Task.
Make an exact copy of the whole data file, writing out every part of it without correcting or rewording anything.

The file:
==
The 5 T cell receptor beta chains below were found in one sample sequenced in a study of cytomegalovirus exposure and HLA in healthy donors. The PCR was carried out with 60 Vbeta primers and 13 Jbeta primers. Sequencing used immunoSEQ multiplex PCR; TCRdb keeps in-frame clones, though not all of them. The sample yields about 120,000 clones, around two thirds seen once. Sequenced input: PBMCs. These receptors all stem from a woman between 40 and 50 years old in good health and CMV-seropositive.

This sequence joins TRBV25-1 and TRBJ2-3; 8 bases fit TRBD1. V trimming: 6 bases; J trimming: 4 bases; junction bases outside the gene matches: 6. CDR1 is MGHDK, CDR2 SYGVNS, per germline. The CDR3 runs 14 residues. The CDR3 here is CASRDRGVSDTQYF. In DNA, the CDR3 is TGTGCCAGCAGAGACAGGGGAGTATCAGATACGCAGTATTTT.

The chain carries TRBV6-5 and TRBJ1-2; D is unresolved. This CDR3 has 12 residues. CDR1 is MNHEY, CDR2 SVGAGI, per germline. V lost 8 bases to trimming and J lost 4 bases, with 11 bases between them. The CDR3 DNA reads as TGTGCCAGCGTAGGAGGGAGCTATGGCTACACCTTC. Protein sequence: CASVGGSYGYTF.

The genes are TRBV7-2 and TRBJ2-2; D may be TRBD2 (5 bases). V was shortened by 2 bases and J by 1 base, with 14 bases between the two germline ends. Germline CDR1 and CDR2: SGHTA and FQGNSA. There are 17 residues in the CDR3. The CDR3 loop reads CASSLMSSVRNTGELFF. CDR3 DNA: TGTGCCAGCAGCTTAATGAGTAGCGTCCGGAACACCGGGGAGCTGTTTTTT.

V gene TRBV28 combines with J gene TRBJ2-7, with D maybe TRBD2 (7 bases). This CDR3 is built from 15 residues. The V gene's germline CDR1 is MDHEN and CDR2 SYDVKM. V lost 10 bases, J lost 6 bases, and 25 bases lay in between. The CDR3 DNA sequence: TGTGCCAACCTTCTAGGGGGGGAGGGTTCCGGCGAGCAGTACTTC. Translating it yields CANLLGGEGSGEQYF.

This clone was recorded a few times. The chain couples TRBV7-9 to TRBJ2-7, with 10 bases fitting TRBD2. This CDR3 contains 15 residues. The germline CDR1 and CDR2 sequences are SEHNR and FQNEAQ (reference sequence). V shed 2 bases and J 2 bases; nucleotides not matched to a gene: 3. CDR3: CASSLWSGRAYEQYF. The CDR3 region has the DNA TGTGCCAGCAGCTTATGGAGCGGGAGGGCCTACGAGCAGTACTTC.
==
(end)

The 5 T cell receptor beta chains below were found in one sample sequenced in a study of cytomegalovirus exposure and HLA in healthy donors. The PCR was carried out with 60 Vbeta primers and 13 Jbeta primers. Sequencing used immunoSEQ multiplex PCR; TCRdb keeps in-frame clones, though not all of them. The sample yields about 120,000 clones, around two thirds seen once. Sequenced input: PBMCs. These receptors all stem from a woman between 40 and 50 years old in good health and CMV-seropositive.

This sequence joins TRBV25-1 and TRBJ2-3; 8 bases fit TRBD1. V trimming: 6 bases; J trimming: 4 bases; junction bases outside the gene matches: 6. CDR1 is MGHDK, CDR2 SYGVNS, per germline. The CDR3 runs 14 residues. The CDR3 here is CASRDRGVSDTQYF. In DNA, the CDR3 is TGTGCCAGCAGAGACAGGGGAGTATCAGATACGCAGTATTTT.

The chain carries TRBV6-5 and TRBJ1-2; D is unresolved. This CDR3 has 12 residues. CDR1 is MNHEY, CDR2 SVGAGI, per germline. V lost 8 bases to trimming and J lost 4 bases, with 11 bases between them. The CDR3 DNA reads as TGTGCCAGCGTAGGAGGGAGCTATGGCTACACCTTC. Protein sequence: CASVGGSYGYTF.

The genes are TRBV7-2 and TRBJ2-2; D may be TRBD2 (5 bases). V was shortened by 2 bases and J by 1 base, with 14 bases between the two germline ends. Germline CDR1 and CDR2: SGHTA and FQGNSA. There are 17 residues in the CDR3. The CDR3 loop reads CASSLMSSVRNTGELFF. CDR3 DNA: TGTGCCAGCAGCTTAATGAGTAGCGTCCGGAACACCGGGGAGCTGTTTTTT.

V gene TRBV28 combines with J gene TRBJ2-7, with D maybe TRBD2 (7 bases). This CDR3 is built from 15 residues. The V gene's germline CDR1 is MDHEN and CDR2 SYDVKM. V lost 10 bases, J lost 6 bases, and 25 bases lay in between. The CDR3 DNA sequence: TGTGCCAACCTTCTAGGGGGGGAGGGTTCCGGCGAGCAGTACTTC. Translating it yields CANLLGGEGSGEQYF.

This clone was recorded a few times. The chain couples TRBV7-9 to TRBJ2-7, with 10 bases fitting TRBD2. This CDR3 contains 15 residues. The germline CDR1 and CDR2 sequences are SEHNR and FQNEAQ (reference sequence). V shed 2 bases and J 2 bases; nucleotides not matched to a gene: 3. CDR3: CASSLWSGRAYEQYF. The CDR3 region has the DNA TGTGCCAGCAGCTTATGGAGCGGGAGGGCCTACGAGCAGTACTTC.